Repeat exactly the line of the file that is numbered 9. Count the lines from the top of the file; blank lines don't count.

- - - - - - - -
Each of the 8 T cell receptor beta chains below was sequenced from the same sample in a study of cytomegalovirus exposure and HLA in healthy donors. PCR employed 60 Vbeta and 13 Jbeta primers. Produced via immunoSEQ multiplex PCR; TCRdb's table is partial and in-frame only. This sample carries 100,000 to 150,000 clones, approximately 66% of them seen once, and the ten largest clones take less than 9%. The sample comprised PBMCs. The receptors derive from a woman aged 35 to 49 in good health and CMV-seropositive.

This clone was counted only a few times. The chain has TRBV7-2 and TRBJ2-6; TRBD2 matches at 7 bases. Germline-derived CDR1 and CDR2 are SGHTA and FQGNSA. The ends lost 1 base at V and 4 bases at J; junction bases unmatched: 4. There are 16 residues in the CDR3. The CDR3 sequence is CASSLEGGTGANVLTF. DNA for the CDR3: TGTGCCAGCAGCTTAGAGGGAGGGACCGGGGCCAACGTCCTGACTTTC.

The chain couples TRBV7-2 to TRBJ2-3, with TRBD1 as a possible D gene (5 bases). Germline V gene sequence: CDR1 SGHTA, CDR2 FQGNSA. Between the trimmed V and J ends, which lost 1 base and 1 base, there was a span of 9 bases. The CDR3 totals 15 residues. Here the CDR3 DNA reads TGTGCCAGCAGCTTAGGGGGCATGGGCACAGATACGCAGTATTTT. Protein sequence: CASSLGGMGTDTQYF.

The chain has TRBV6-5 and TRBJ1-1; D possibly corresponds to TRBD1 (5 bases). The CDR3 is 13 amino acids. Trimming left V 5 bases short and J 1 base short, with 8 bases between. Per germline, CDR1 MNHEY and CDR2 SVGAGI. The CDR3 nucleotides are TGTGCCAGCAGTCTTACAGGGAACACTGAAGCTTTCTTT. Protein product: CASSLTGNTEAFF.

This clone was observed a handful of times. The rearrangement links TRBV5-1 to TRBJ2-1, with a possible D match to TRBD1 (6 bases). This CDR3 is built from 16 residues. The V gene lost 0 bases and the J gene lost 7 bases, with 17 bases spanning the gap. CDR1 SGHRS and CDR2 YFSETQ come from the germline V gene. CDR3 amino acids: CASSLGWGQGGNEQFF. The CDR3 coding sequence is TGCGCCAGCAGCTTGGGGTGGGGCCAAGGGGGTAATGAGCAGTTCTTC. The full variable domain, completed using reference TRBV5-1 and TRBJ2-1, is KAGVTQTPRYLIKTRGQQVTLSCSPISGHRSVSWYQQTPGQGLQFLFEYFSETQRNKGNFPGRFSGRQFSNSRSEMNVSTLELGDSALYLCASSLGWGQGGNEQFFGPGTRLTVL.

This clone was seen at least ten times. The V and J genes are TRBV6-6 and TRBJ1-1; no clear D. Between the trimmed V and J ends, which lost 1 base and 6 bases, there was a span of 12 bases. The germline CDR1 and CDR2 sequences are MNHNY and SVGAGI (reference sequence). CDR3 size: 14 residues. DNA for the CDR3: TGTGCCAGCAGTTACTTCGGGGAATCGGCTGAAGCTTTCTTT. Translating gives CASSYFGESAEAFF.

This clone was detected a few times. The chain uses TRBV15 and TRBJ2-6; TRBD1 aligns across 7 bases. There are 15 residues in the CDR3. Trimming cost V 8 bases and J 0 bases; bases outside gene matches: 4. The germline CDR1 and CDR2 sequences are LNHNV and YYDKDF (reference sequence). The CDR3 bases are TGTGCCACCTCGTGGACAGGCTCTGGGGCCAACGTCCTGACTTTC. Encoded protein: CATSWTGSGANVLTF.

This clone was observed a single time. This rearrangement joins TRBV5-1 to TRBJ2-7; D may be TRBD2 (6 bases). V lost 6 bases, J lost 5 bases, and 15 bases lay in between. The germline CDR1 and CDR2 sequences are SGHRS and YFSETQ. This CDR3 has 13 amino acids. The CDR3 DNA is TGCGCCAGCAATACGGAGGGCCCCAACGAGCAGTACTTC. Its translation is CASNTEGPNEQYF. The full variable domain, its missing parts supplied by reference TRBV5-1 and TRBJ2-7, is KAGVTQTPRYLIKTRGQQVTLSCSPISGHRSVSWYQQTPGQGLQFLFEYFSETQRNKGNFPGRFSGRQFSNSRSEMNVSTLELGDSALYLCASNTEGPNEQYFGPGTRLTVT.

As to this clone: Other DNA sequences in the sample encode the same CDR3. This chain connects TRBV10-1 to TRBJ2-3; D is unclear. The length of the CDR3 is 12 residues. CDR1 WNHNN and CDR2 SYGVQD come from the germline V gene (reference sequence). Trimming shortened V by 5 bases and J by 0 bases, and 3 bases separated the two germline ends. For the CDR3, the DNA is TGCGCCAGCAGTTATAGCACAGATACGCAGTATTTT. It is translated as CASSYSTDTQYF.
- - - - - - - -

As to this clone: Other DNA sequences in the sample encode the same CDR3. This chain connects TRBV10-1 to TRBJ2-3; D is unclear. The length of the CDR3 is 12 residues. CDR1 WNHNN and CDR2 SYGVQD come from the germline V gene (reference sequence). Trimming shortened V by 5 bases and J by 0 bases, and 3 bases separated the two germline ends. For the CDR3, the DNA is TGCGCCAGCAGTTATAGCACAGATACGCAGTATTTT. It is translated as CASSYSTDTQYF.